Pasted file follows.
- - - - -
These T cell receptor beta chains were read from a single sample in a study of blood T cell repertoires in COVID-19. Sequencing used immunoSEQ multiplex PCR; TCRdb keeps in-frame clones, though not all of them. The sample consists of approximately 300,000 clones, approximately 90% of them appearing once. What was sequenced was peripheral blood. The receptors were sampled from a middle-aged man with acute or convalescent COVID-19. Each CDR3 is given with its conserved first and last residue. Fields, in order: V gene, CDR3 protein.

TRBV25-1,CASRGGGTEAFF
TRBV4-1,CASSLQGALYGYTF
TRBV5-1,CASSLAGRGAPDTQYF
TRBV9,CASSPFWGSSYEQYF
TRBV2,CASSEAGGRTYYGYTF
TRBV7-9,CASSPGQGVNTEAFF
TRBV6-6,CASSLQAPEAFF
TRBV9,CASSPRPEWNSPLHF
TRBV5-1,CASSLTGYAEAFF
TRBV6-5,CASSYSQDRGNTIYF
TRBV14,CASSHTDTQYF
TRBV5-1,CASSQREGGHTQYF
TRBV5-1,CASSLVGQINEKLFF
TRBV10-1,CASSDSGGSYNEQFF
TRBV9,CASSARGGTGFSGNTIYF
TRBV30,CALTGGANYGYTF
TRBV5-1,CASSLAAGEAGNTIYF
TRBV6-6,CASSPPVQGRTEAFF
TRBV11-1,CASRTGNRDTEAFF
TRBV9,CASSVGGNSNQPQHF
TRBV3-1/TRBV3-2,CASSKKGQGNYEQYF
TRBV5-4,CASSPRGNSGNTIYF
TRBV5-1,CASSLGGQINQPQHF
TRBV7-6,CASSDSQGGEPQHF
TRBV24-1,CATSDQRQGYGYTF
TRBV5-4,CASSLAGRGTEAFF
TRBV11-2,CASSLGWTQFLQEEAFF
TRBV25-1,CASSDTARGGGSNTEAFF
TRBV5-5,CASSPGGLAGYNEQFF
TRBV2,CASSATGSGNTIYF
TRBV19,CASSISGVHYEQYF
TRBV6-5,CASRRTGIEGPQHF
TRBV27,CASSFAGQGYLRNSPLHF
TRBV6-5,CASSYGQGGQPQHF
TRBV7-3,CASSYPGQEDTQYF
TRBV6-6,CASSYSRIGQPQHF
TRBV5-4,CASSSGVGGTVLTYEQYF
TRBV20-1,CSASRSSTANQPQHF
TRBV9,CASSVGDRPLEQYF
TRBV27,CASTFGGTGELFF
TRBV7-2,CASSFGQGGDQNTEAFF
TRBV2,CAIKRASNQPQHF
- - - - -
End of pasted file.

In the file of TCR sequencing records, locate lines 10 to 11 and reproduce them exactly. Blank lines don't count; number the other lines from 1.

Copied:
TRBV5-1,CASSLTGYAEAFF
TRBV6-5,CASSYSQDRGNTIYF